By now you should be anxious to learn much more about the Social IT Maturity model.  Download the free white paper  to get an in-depth look each of the four maturity levels and gain insights into how social IT can evolve in your organization.

Then take the next step to assess your own Social IT Maturity level by taking a short survey online.  You will get an immediate assessment of where you’re at in your Social IT journey.

Finally, be sure to register for one of our free webinars in December and January co-sponsored by Pink Elephant to get an explanation of how the Social IT Maturity model works.  You’ll also see a demonstration of our ITinvolve for Service Management solution that is transforming the way IT professionals are leveraging social IT to manage changes, resolve incidents and problems and collaborate to make better decisions.  The journey to Social IT maturity will deliver the next big breakthrough in IT performance and productivity—we invite you to join us in leading the way.

Matthew Selheimer
Vice President of Marketing

Social Embedding is key to improving IT performance at Level 3 in your Social IT Maturity evolution

Tuesday, December 4th, 2012

After discussing levels one and two of the Social IT Maturity model in my previous blogs, I want to explain the next level of maturity – Level 3: Social Embedding.   Moving beyond Social Exploration and Social Add-ons (Levels 1 and 2) to Social Embedding (Level 3) requires establishing relevant context for social collaboration activities through three specific actions:

  1. The creation of a social object model
  2. The construction of a social knowledge management system that is both role-based and user-specific
  3. The enhancement of established IT processes with social collaboration functionality to improve process efficiency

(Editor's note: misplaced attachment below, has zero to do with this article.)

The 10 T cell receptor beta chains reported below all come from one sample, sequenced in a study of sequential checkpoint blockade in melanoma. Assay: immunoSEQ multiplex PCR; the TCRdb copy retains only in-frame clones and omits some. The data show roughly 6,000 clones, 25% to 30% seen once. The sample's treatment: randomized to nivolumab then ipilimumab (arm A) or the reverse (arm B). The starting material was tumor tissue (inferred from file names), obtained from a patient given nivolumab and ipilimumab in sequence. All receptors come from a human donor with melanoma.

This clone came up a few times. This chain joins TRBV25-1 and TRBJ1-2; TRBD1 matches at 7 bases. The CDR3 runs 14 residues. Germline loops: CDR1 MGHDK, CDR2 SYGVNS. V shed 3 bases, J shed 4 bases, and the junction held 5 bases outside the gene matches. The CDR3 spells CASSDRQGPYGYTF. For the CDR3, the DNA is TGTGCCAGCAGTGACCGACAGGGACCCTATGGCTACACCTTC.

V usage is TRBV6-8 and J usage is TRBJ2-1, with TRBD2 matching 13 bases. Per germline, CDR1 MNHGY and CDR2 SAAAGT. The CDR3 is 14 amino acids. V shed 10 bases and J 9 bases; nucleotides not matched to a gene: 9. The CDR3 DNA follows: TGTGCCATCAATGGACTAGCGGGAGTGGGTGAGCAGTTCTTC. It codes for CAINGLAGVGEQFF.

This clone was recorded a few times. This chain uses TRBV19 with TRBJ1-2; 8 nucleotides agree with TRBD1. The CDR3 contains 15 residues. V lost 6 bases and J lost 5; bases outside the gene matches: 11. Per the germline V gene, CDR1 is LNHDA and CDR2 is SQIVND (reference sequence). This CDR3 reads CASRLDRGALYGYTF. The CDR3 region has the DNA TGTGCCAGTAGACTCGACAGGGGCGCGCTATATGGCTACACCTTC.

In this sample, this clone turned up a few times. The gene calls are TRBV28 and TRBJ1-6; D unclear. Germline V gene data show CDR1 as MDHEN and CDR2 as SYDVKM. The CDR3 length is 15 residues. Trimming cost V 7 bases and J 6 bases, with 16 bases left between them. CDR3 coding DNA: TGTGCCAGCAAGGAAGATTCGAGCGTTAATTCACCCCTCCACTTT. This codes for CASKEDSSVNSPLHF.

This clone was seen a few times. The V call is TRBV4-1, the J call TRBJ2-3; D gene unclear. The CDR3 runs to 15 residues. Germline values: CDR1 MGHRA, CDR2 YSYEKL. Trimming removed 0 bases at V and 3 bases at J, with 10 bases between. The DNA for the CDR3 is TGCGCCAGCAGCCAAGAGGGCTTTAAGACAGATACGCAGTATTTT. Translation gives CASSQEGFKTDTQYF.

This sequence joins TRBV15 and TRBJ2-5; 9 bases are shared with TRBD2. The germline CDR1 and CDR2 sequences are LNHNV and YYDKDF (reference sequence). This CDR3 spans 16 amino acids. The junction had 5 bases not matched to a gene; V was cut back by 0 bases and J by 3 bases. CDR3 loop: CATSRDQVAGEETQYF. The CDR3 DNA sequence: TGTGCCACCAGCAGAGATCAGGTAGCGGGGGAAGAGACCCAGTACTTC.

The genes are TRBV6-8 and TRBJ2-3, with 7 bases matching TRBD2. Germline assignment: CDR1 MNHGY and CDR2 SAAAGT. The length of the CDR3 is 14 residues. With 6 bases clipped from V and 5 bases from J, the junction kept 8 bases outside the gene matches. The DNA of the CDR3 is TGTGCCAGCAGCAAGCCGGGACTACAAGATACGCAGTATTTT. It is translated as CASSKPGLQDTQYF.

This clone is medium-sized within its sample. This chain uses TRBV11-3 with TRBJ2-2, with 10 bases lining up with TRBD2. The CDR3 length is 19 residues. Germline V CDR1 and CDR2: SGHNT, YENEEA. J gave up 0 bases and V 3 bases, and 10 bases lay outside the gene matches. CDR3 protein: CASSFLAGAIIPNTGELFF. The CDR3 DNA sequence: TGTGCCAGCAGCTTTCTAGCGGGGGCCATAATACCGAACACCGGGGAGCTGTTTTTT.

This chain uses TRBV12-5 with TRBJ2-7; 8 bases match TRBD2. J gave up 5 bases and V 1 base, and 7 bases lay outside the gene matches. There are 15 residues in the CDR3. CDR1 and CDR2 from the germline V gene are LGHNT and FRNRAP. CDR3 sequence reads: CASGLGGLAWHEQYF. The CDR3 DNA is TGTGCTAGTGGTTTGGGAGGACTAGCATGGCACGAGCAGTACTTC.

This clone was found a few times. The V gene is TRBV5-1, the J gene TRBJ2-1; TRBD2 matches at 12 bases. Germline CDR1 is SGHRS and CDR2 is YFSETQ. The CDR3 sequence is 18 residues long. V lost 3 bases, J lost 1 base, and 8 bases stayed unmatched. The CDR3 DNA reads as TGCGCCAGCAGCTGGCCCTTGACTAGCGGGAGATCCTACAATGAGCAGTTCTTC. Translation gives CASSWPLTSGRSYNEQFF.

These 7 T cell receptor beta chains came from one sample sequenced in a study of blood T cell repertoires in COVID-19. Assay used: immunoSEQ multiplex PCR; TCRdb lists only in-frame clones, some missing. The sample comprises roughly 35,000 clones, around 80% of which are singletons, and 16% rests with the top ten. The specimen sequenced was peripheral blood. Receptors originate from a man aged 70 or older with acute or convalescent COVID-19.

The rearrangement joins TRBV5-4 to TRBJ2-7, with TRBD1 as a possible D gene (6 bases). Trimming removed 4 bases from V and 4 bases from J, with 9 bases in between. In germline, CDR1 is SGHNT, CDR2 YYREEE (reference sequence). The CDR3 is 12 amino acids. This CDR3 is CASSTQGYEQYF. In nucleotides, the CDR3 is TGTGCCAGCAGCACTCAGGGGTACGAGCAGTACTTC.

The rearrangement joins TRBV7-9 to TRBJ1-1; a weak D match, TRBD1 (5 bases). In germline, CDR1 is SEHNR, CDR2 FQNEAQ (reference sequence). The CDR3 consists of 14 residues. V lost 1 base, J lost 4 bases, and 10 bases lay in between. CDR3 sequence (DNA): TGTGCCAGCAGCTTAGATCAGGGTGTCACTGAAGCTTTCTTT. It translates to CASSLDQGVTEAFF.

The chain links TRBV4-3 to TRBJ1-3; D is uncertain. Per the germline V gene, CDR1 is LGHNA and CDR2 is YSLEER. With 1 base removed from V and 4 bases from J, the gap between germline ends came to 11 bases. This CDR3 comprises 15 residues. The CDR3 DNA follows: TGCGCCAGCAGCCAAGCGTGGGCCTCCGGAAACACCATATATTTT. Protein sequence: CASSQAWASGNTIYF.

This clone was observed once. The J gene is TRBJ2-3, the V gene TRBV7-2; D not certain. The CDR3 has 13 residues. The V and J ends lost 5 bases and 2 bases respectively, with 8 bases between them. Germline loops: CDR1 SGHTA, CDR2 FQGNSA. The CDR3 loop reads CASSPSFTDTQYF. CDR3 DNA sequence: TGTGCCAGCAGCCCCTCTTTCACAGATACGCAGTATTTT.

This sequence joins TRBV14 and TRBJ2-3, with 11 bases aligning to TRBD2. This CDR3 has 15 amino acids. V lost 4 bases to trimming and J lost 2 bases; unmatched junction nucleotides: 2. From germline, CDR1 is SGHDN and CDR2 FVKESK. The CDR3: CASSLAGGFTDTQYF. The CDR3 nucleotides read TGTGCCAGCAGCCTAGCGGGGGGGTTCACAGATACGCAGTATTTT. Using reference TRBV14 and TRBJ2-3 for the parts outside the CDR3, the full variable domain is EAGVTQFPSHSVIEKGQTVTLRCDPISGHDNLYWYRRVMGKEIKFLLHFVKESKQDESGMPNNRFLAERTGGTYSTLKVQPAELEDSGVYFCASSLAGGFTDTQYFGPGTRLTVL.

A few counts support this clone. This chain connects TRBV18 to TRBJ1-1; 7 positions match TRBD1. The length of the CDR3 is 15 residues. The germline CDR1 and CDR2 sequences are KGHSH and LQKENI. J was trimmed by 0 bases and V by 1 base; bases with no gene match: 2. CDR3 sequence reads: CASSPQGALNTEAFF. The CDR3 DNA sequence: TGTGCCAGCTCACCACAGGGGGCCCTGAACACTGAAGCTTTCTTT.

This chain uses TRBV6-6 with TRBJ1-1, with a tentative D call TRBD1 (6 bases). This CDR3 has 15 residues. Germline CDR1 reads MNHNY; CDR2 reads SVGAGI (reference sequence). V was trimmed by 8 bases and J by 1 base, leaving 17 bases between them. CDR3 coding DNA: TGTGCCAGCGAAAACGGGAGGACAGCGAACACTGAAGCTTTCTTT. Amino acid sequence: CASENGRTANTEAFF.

Your goal at Level 3 maturity is to leverage social embedding to measurably improve IT key performance indicators (KPIs) such as mean-time-to-restore (MTTR) service or change success rate. You should select KPIs that are most meaningful to your organization; KPIs that you have already baselined and can use to track your progress in achieving social IT maturity. While the value of Level 2 maturity can be significant in improving the perception of IT’s responsiveness to users, Level 3 social IT maturity is where you can gain big breakthroughs in IT efficiency and quantifiable business value.

A Word of Caution:  When embedding social IT into your operations, be sure you are targeting and engaging specific audiences. Some vendors offer a Facebook-like wall in addition to the ability to push updates out via Twitter or RSS. In addition to the exposure risk discussed in my last blog, this type of “shotgun” approach to social IT can create a tremendous amount of noise, which will make it difficult for both business users and IT to identify useful information in the feed or on the wall.

You can learn more about the Social IT Maturity model by downloading the free white paper. It explains each of the four maturity levels and offers insights into how social IT should evolve in your organization.

You can also register for one of our free webinars co-sponsored by Pink Elephant to get a demonstration of how the Social IT Maturity model works—including a Level 3 social knowledge management system.

If you’re sufficiently intrigued, you can also assess your own Social IT Maturity level by taking a short survey online that will give you an immediate benchmark of where you’re at in your social IT journey.  Coming next:  Level 4 – Social Driven IT.

Matthew Selheimer
Vice President of Marketing

Focus on Social Add-ons at Level 2 in your Social IT Maturity evolution

Friday, November 30th, 2012

After introducing a new Social IT Maturity model in my last blog, I want to explain the levels of maturity in more detail here in the next week or so.   As I pointed out previously, research from McKinsey & Company indicates that social technologies have the potential to raise the productivity of high-skill knowledge workers by 20 to 25 percent.  But to get this kind of productivity gain from Social IT requires an appreciation of how social technologies should evolve in your organization and understanding the four different levels of Social IT Maturity.